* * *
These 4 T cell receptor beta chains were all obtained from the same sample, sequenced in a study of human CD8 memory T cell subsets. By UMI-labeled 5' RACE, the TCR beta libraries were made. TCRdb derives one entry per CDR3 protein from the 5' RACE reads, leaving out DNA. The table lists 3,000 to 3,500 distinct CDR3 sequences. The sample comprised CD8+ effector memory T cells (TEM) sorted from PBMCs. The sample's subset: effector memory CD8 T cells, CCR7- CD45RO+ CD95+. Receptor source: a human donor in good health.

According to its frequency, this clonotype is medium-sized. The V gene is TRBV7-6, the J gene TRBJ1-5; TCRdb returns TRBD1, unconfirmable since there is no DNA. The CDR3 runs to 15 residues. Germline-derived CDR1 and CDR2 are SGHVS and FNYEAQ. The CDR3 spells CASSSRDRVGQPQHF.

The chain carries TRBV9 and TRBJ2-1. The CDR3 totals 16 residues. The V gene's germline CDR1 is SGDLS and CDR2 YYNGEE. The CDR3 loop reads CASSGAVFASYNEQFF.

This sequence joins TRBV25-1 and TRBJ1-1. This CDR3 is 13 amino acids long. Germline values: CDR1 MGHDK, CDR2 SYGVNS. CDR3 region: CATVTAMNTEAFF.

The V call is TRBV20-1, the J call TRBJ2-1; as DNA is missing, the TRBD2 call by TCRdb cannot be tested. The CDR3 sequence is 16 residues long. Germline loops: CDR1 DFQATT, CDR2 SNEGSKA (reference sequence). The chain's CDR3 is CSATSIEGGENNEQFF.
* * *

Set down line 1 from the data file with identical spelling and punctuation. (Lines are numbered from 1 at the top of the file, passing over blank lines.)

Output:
These 4 T cell receptor beta chains were all obtained from the same sample, sequenced in a study of human CD8 memory T cell subsets. By UMI-labeled 5' RACE, the TCR beta libraries were made. TCRdb derives one entry per CDR3 protein from the 5' RACE reads, leaving out DNA. The table lists 3,000 to 3,500 distinct CDR3 sequences. The sample comprised CD8+ effector memory T cells (TEM) sorted from PBMCs. The sample's subset: effector memory CD8 T cells, CCR7- CD45RO+ CD95+. Receptor source: a human donor in good health.